If you're new to elk hunting, the big game coordinator for the Division of Wildlife Resources has some advice for you. Being chased into cover by the bigger bulls makes the spike bulls, which are already nervous, more apt to head back into the cover once the bullets start to fly.
"The larger bulls scare the spike bulls as much as the hunters do," Aoude says. "Unless you get into the backcountry areas where the spikes are hiding, you're probably not going to see many. "The good news is, if you do get into the backcountry, there's a good chance you'll be among the 16 percent who take a spike bull this year."
OHV maps – don't leave home without one
Aoude has an important reminder for elk hunters who will be using off-highway vehicles. "It's critical that you obtain an OHV riding map for the area you're going to hunt," he says. "These maps are available from the agency that manages the land you'll be hunting on. That agency is usually the U.S. Forest Service or the Bureau of Land Management."
Aoude says the Division is receiving more and more complaints about OHVs being taken into areas where it's not legal to take them. "Taking OHVs into these areas damages the habitat the elk rely on, disturbs and scatters the animals, and ruins the hunting experience for other hunters."
Aoude also encourages you to do some preseason scouting and to check the boundary descriptions for the areas you'll be hunting. Boundary descriptions are available at www.wildlife.utah.gov/maps.
For more information, call the nearest Division of Wildlife Resources office or the Division's Salt Lake City office at 801-538-4700.
Friday, October 1, 2010
Members of the Utah Wildlife Board want hunters to see more buck deer during Utah's general hunts. That goal has led the Division of Wildlife Resources to put on hold big game hunting ideas that's been shared with hunters over the past several months.
Instead, the DWR will present some new ideas. The goal of these ideas is to increase the number of bucks per 100 does on Utah's general-season units.
To increase the number of bucks per 100 does, fewer people would be allowed to hunt in some areas of the state. The discussion that led to the changes happened at the board's Sept. 22 executive work meeting. You can read the minutes of the meeting at www.wildlife.utah.gov/dwr/board-minutes.html. The minutes should be available by Oct. 7.
Details available by late October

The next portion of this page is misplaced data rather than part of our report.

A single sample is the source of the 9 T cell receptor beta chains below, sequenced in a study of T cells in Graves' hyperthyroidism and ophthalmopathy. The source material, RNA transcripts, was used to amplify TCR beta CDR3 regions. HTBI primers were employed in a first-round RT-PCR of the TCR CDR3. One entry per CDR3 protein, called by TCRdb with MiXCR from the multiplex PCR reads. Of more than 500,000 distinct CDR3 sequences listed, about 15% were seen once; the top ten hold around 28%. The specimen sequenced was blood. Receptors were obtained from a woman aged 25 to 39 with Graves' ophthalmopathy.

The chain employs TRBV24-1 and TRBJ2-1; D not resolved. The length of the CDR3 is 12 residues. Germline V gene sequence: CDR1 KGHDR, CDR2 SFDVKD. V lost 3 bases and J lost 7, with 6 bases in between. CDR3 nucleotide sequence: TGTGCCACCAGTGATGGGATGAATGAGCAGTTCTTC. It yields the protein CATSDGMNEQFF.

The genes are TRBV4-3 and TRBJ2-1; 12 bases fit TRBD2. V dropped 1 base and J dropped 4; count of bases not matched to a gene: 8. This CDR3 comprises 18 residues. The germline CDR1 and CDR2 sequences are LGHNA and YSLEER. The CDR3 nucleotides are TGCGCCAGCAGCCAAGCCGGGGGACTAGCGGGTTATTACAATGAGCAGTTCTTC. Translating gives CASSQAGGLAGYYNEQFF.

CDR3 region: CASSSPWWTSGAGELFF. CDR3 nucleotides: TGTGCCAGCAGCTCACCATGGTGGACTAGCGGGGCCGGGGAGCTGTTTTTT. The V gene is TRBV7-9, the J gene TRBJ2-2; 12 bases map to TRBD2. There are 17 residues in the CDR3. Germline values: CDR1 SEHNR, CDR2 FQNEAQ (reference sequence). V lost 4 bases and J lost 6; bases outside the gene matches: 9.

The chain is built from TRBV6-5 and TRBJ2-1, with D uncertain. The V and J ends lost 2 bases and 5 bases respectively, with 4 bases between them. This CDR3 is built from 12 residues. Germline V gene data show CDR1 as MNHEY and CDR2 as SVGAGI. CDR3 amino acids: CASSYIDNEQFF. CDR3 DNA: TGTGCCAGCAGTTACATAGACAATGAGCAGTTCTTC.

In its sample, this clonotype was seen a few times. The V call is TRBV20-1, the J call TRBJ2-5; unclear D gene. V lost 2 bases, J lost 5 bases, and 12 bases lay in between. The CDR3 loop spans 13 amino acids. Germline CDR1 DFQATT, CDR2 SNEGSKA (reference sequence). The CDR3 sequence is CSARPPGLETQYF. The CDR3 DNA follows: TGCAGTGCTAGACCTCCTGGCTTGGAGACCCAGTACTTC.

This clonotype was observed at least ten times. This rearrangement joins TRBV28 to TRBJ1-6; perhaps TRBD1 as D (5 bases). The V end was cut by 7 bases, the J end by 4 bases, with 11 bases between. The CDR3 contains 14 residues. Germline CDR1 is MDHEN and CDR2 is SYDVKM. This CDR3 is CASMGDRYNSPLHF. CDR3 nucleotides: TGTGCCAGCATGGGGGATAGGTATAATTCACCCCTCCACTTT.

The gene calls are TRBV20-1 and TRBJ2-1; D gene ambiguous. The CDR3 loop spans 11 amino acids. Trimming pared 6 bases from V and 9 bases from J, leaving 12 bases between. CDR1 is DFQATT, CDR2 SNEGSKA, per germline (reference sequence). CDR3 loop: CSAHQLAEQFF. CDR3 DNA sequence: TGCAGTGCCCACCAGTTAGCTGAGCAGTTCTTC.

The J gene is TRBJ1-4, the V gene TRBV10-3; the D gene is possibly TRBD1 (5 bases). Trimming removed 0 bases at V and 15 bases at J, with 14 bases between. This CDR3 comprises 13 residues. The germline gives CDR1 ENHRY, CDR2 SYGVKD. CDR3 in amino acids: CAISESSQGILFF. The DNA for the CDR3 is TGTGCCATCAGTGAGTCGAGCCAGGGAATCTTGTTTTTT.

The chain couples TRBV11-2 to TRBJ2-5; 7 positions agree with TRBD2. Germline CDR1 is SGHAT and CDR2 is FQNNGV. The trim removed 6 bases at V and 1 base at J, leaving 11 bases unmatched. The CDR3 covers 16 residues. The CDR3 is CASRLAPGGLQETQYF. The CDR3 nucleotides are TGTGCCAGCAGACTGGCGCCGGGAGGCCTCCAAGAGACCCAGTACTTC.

The DWR is still working out the details of the new idea, but the idea would likely involve the Wildlife Board amending Utah's statewide deer management plan. Those amendments would likely raise the average number of bucks per 100 does that DWR biologists must manage for.
Instead of an average of 15 bucks per 100 does, biologists would likely have to manage general-season areas so an average of 18 bucks per 100 does was found after the fall hunting seasons were over.
Two ideas to reach that goal have emerged so far.
Under a proposal the DWR is formulating, general deer hunting would likely continue in the five deer hunting regions Utah currently has. If the number of bucks per 100 does fell below preset levels on units or subunits within the regions, however, hunting on those specific units would be allowed only on a limited basis.
A second idea that's been proposed would likely result in the regions being divided into smaller units. All hunters -- archery, muzzleloader and rifle -- would be allowed to hunt on only one of up to 29 smaller units in the state.
Both ideas have one thing in common -- fewer hunters would be allowed to hunt in some areas of the state. All of the details should be worked out by the end of October, says Anis Aoude, big game coordinator for the DWR.
Once the proposals have been finalized, you can read the proposals at http://www.wildlife.utah.gov/ .
After you've read the proposals, you can provide your comments at Regional Advisory Council meetings in November. You can also provide your comments directly to your RAC members via e-mail. Members of the Wildlife Board will decide which option to approve when they meet Dec. 2 in Salt Lake City.